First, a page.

Astronaut Peggy Whitson is closing out a space streak unmatched by any other American.
The world’s most experienced spacewoman is due back on Earth this weekend following 9 ? months at the International Space Station. Counting all her flights, she will have logged 665 days in space — the equivalent of more than 1 ? years.
First stop Saturday night is Kazakhstan as usual for a Russian Soyuz capsule touchdown, then a brief detour to Germany before heading home to storm-crippled Houston.
During her third and latest mission, which began last November, the 57-year-old biochemist became the oldest woman in space. She performed her 10th spacewalk, more than any other woman. And she became the first woman to command the space station twice.
On the eve of her landing, Whitson said she’s craving pizza — and flush toilets. “Trust me, you don’t want to know the details,” she said via email in response to questions from The Associated Press. A formal news conference was canceled earlier in the week because of the storm, so email responses were the next-best thing.
She said her home in Houston is fine, but so many friends and co-workers were not as fortunate. Johnson Space Center in Houston remains closed until Tuesday except for essential personnel, such as those staffing Mission Control for the space station. She said the team was sleeping on cots at the space center at one point.
“Any trepidations I might have about returning in the aftermath of a hurricane are entirely eclipsed by the all those folks keeping our mission going,” she said.
Most of the flight went by quickly, she noted, although the last week has seemed to drag by.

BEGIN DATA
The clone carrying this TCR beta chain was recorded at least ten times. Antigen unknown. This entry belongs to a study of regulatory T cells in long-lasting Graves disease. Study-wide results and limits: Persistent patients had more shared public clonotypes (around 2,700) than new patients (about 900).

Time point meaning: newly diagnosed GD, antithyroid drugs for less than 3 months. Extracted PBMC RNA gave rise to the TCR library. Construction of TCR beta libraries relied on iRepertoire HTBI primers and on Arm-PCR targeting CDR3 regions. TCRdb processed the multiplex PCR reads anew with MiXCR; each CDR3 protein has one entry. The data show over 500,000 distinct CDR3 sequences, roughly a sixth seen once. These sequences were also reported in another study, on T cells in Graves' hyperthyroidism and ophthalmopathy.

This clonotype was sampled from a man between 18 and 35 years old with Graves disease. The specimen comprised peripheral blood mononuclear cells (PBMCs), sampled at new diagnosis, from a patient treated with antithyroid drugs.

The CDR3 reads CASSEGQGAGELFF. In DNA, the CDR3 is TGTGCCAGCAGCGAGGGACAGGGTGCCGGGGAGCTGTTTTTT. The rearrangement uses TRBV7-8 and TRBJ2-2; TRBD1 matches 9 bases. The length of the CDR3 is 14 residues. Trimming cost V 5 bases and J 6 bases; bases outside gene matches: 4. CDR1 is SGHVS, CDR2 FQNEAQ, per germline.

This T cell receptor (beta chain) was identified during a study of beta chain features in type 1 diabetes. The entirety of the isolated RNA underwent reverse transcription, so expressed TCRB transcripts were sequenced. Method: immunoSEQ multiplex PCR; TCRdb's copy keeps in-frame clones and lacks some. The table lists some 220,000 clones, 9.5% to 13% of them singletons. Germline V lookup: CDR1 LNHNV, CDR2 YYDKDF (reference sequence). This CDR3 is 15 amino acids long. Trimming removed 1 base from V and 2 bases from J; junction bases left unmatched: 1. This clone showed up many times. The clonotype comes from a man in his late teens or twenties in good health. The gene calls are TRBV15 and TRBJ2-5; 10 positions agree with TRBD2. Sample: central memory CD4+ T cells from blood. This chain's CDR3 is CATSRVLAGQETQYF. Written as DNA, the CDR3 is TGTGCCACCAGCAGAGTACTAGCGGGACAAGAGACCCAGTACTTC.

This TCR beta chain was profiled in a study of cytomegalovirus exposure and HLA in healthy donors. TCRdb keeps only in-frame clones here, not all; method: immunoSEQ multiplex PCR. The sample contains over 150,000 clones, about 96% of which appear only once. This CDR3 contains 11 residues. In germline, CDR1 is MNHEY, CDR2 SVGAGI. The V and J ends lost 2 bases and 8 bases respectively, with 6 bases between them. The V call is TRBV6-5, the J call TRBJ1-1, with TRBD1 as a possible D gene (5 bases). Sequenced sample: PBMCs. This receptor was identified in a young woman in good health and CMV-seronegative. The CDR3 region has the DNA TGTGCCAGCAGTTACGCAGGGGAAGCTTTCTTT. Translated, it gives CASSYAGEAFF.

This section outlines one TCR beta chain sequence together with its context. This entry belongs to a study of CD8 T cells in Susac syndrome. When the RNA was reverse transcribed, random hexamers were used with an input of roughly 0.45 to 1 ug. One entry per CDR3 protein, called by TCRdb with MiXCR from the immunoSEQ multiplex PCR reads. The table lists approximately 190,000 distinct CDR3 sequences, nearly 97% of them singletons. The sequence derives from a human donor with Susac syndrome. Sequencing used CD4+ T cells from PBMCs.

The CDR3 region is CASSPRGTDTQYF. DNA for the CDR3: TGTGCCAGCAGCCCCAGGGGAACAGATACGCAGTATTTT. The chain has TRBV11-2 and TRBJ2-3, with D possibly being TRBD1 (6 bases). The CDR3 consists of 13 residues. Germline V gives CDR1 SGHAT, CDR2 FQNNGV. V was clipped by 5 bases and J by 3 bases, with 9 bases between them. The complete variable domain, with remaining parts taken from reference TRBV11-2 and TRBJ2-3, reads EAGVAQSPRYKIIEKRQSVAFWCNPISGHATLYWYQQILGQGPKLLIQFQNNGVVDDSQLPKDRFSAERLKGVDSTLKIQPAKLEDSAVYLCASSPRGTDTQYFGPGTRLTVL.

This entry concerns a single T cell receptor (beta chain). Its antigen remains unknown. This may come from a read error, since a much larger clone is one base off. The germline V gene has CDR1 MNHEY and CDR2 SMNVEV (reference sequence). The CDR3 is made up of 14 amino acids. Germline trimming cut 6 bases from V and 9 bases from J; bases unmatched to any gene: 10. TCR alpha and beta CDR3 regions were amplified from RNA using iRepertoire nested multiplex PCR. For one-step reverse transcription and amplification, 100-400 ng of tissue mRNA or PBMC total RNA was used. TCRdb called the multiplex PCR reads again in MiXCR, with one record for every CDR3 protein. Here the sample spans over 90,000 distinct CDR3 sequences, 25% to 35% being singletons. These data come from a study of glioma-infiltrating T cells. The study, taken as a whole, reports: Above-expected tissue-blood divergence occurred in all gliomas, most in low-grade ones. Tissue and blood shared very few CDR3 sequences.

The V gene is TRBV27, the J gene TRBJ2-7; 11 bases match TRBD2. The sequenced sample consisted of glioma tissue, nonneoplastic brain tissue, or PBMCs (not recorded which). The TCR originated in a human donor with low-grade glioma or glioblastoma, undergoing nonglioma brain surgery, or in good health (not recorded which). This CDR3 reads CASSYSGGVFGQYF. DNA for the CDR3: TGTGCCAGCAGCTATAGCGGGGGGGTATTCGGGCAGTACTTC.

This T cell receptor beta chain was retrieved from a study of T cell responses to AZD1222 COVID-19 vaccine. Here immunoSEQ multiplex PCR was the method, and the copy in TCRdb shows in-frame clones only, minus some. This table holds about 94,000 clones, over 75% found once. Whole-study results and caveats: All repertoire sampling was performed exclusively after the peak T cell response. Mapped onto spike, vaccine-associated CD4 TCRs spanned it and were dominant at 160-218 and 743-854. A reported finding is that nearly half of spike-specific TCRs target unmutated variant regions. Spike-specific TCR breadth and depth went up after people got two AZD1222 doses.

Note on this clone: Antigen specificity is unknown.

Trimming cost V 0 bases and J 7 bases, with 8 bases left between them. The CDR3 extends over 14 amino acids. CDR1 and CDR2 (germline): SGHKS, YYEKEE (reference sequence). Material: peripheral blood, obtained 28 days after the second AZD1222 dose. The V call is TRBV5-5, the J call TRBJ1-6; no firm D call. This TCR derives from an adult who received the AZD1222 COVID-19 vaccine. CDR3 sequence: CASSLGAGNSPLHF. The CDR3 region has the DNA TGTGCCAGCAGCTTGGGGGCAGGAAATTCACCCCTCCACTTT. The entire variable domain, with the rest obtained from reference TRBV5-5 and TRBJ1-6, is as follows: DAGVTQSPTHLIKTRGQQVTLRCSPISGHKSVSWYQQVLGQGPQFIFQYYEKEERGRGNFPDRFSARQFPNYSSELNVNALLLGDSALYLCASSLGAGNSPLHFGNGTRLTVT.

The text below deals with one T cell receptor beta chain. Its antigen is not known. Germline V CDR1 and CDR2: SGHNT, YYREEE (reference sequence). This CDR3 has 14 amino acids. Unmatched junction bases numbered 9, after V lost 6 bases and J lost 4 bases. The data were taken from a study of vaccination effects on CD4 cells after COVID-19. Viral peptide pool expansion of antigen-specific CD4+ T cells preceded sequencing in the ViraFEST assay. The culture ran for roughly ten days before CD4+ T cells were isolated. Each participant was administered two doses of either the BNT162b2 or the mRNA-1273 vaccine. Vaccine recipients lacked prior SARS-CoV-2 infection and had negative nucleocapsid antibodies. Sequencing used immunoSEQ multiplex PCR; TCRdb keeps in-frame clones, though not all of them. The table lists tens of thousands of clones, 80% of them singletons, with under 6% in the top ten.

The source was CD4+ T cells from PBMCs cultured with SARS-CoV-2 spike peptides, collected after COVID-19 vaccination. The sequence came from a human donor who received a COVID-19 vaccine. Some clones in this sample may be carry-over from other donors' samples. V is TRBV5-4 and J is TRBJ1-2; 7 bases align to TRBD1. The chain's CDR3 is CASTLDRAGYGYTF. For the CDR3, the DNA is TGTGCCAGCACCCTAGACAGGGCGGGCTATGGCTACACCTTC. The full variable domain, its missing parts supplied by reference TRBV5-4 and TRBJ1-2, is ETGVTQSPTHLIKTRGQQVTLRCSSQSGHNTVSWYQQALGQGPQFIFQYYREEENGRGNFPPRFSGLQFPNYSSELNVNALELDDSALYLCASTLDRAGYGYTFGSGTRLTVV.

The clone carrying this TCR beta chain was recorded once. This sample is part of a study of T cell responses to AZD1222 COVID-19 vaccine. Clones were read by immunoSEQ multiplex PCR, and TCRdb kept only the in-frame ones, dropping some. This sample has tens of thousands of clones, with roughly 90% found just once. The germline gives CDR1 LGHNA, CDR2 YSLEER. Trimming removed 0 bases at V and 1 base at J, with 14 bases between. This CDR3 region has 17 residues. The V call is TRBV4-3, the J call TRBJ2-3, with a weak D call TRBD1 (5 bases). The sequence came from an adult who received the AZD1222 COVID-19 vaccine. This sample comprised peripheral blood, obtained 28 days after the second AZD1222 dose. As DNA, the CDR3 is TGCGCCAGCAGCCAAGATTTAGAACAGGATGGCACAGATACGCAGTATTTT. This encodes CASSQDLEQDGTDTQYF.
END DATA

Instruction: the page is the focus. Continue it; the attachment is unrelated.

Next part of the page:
“Once the switch is thrown to go home, time seems to move a lot slower,” she wrote.
Whitson said she will “hugely miss the freedom of floating and moving with the lightest of touch, especially those first few days after my return when gravity will especially SUCK.” She also will miss “the ability to ‘go for a walk’ in a spaceship built for one,” a reference to her spacesuit, and seeing “the enchantingly peaceful limb of our Earth” from on high.
“Until the end of my days, my eyes will search the horizon to see that curve,” she wrote.
This flight alone lasted 288 days, much longer than intended. A seat opened up on a Soyuz capsule, and NASA took advantage of it to keep her in orbit three extra months. Only one other American — yearlong spaceman Scott Kelly — has spent more time off the planet in a single shot.
Russians still hold claim to the world’s space endurance and spacewalking records. Cosmonaut Fyodor Yurchikhin, who is returning with Whitson and newbie U.S. astronaut Jack Fischer, will have 673 days under his space belt once he’s back on the planet, accumulated over five missions. Yurchikhin and Fischer arrived at the orbiting lab in April.
Whitson said she could have stayed in orbit longer and that exercise equipment up there is better than ever for keeping bones and muscles strong. She’s been an astronaut since 1996 and is married to a fellow biochemist, Clarence Sams, who works at the space center.
A farm girl from Iowa, Whitson enjoyed growing vegetables on the space station, all part of scientific research, and especially enjoyed sampling some of the results. After so long in space, she longed for fresh produce and did her best to jazz up the freeze-dried and just-add-water space meals.
Last month, Whitson posted a photo of herself on Twitter, “soaking up some sunset time” in the space station’s observation deck. “638 days in space and the view is still amazing!” she tweeted.
After landing back on Earth in Kazakhstan (where it will be Sunday), Whitson and Fischer won’t be flying straight back to Houston on a NASA plane. The storm delayed NASA’s plane from getting there in time to bring the two back right away, said flight director Zeb Scoville. They will meet up with the plane in Cologne, astronaut headquarters for the European Space Agency. A Sunday night arrival in Houston is expected.
What’s next for Whitson? “I am not sure what the future holds for me personally, but I envision myself continuing to work on spaceflight programs,” she wrote. She also plans on “paying forward some of the advice and mentoring that I received on my journey.”
Station officials would like nothing better. “She needs to be our blueprint,” said Dan Hartman, the station’s deputy program manager.